- Inbunden (Hardback)
- Antal sidor
- Duke University Press
- 234 x 152 x 12 mm
- Antal komponenter
- 480 g
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Blood, Organs, and Cell Lines in Late Capitalism
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"[T]he book offers a wealth of knowledge in relation to biotechnology's role in contemporary human tissue economies. More than this, by revealing the ways in which advances in biotechnology and biocommunication unfold in and through transforming social institutions (such as public bureaucracies and commercial enterprise, child-bearing, aging, health and welfare systems) Tissue Economies discloses how we are all implicated in the dense webs of meanings, judgments, hopes, and fears that contemporary tissue economies trade on." -- Ruth McManus * American Journal of Sociology * "[A] rich and balanced account of the ethical and social implications of tissue transfer and the networks in which such transfers occur. Tissue Economies is a powerful example of the contribution that social science and humanities perspectives can bring to contemporary medical practices. . . . This book will be of interest to the health policy and medical professions for its clarity, comparative case-study approach, and ability to demonstrate, case by case, the inadequacy of the gift/commodity dichotomy." -- Laura Mamo * Journal of the American Medical Association * "Catherine Waldby and Robert Mitchell offer a comprehensive analysis of key types of tissue transfer, tracing the networks within which human tissues circulate as waste, gift, and commodity. From their innovative exploration of the way the principle of informed consent has functioned to enable the commodification of tissue products, to their demonstration that conventional frameworks are inadequate for an understanding of contemporary practices of tissue trading, this book is an essential and eye-opening read."-Susan Merrill Squier, author of Liminal Lives: Imagining the Human at the Frontiers of Biomedicine "Catherine Waldby and Robert Mitchell demonstrate just how shaky are some of the structures underpinning the global politics of human tissue, such as the distinction between gift and commodity, when in late capitalism even tissue originally given altruistically is used as an open source of free tissue for commercial use on a worldwide scale. Yet they refuse the temptation of easy cynicism, asking what better models we can use instead to protect ourselves in the global tissue economy. This is an imaginative, up-to-date, and politically astute book."-Donna Dickenson, author of Risk and Luck in Medical Ethics "Tissue Economies asks us to think about biological materials as inseparable from the networks of exchange, gift, and excess that condition their value to us. Catherine Waldby and Robert Mitchell show us a new body politic, one in which the organs, tissues, and fluids exist as much outside of and between bodies as they do within them."-Eugene Thacker, author of The Global Genome: Biotechnology, Politics, and Culture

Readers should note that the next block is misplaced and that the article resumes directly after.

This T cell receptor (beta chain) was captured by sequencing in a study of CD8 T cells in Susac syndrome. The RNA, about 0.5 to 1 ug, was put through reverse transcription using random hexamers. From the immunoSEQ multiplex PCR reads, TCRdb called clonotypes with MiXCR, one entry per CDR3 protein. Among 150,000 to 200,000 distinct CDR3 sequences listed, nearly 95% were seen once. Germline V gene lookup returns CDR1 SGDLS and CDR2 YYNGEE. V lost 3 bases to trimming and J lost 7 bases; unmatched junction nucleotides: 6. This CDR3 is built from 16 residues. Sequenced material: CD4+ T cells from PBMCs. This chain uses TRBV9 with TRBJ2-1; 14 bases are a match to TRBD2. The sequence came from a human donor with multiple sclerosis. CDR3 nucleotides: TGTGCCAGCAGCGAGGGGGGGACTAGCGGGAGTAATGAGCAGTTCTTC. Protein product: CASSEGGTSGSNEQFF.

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Catherine Waldby teaches medical sociology at the University of New South Wales. She is the author of The Visible Human Project: Informatic Bodies and Posthuman Medicine and AIDS and the Body Politic: Biomedicine and Sexual Difference. Robert Mitchell is Assistant Professor of English at Duke University. He is a coeditor of Data Made Flesh: Embodying Information and Semiotic Flesh: Information and the Human Body.
Acknowledgments vii Introduction: Gifts, Commodities, and Human Tissues 1 Part I. Tissue Banks: Managing the Tissue Economy 31 1. Blood Banks, Risk, and Autologous Donation: The Gift of Blood to Oneself 35 2. Disentangling the Embryonic Gift: The UK Stem Cell Bank 59 Part II. Waste and Tissue Economies 83 3. The Laws of Mo(o)re: Waste, Biovalue, and Information Ecologies 88 4. Umbilical Cord Blood: Waste, Gift, Venture Capital 110 Part III. Biogifts of Capital 131 5. Commodity-Communities and Corporate Commons 135 6. Real-Time Demand: Information, Regeneration, and Organ Markets 160 Conclusion: The Future of Tissue Economies 181 Notes 189 Bibliography 207 Index 227